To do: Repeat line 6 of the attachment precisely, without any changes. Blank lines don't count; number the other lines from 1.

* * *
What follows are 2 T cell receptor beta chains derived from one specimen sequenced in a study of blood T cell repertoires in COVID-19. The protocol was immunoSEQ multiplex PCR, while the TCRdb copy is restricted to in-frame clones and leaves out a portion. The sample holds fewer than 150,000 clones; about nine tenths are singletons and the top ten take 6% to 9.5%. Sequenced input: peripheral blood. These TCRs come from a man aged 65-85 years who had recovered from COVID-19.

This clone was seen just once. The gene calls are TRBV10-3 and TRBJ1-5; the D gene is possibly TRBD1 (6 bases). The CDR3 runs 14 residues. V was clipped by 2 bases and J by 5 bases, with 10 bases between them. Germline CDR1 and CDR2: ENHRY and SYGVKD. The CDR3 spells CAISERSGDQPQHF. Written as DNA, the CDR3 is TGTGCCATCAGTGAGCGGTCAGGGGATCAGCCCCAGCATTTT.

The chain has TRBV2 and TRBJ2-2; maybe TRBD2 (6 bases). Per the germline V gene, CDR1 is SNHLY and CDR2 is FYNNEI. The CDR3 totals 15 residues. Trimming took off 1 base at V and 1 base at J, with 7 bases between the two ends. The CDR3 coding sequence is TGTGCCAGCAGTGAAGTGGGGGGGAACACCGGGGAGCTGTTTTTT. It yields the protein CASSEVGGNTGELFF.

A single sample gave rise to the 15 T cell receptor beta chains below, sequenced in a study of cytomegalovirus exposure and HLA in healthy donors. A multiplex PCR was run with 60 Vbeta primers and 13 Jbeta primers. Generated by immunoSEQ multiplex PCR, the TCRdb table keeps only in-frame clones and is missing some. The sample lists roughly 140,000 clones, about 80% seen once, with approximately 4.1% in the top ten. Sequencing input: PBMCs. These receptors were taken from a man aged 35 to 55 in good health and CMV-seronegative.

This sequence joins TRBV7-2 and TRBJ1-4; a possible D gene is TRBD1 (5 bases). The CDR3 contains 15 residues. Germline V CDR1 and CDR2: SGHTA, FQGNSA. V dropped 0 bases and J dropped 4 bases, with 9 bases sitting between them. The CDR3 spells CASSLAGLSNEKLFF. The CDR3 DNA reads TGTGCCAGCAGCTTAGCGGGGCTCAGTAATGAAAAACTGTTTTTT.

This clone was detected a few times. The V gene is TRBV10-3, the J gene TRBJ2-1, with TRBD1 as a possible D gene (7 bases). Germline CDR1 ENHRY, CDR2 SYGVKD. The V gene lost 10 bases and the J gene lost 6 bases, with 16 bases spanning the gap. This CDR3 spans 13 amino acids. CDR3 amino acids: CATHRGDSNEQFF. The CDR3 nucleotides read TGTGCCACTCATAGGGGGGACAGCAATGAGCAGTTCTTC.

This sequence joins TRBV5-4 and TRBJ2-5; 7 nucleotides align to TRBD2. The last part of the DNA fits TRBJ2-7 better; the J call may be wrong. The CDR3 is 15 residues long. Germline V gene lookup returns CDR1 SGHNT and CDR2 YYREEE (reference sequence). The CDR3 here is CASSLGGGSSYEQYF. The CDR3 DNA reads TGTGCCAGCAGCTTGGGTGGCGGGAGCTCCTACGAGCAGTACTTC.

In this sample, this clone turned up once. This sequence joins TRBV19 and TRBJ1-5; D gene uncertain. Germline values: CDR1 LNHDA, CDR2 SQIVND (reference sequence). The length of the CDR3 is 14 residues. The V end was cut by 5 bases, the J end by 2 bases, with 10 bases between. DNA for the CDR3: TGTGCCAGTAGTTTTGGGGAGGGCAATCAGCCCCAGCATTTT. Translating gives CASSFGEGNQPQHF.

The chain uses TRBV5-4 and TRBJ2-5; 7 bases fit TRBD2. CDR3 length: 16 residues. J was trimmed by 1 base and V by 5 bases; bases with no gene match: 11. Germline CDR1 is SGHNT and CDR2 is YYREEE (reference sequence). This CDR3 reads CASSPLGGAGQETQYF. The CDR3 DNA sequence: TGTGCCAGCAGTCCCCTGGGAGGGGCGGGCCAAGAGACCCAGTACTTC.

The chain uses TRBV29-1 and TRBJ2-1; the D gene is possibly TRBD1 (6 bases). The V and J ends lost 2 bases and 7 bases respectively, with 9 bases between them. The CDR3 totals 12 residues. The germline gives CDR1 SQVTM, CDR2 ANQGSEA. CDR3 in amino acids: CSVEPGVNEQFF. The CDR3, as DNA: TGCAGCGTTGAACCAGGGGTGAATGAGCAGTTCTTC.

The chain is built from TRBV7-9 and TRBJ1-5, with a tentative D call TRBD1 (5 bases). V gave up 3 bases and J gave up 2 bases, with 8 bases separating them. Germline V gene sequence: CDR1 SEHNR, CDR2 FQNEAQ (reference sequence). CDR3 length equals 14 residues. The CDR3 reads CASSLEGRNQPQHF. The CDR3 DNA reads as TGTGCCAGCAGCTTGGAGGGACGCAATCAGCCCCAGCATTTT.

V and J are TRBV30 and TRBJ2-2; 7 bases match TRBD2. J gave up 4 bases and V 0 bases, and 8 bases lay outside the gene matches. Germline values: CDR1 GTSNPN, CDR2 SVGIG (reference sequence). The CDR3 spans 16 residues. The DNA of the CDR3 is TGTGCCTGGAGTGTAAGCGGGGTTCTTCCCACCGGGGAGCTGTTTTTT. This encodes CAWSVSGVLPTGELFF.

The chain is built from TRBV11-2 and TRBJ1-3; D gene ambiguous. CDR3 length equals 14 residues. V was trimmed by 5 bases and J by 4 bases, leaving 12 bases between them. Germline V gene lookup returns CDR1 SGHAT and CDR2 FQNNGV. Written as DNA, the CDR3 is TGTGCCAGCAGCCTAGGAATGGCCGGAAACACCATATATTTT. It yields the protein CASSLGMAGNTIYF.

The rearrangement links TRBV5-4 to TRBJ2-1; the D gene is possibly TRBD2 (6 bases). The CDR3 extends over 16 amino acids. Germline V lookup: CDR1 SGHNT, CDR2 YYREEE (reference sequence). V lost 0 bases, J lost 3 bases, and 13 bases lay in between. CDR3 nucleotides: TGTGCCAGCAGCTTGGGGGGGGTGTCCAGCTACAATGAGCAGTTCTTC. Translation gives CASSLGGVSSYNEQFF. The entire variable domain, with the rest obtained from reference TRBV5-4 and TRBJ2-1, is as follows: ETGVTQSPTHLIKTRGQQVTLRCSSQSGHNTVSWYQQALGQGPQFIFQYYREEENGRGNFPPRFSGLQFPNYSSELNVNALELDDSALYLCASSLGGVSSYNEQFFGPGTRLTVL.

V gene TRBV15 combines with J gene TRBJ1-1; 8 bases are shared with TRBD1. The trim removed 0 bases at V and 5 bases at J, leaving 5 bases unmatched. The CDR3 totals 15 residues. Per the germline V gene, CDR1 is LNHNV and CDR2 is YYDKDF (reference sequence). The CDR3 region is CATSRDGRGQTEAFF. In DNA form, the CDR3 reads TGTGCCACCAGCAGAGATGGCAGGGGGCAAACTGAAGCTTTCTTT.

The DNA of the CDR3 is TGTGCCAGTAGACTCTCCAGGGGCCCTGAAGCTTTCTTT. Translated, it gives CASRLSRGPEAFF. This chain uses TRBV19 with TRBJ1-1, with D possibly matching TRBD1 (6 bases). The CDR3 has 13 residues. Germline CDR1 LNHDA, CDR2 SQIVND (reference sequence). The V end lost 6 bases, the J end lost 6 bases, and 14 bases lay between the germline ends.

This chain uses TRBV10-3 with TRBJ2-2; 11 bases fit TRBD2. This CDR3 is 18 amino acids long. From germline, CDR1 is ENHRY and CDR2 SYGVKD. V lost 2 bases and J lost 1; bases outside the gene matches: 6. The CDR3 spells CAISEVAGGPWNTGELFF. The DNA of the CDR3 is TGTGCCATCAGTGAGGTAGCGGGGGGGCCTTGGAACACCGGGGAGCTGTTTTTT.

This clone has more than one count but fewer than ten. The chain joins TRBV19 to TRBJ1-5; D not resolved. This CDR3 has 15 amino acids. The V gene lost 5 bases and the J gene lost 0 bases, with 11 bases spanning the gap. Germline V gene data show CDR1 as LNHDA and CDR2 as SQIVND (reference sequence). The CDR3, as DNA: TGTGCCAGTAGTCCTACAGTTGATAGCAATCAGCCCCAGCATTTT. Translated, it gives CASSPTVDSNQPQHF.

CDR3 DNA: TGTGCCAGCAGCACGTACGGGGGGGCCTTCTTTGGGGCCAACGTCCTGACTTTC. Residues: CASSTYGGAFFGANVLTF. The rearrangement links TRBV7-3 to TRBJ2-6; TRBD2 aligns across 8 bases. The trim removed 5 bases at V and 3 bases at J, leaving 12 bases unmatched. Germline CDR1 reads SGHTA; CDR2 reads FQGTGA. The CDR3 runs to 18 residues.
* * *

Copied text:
This clone was detected a few times. The V gene is TRBV10-3, the J gene TRBJ2-1, with TRBD1 as a possible D gene (7 bases). Germline CDR1 ENHRY, CDR2 SYGVKD. The V gene lost 10 bases and the J gene lost 6 bases, with 16 bases spanning the gap. This CDR3 spans 13 amino acids. CDR3 amino acids: CATHRGDSNEQFF. The CDR3 nucleotides read TGTGCCACTCATAGGGGGGACAGCAATGAGCAGTTCTTC.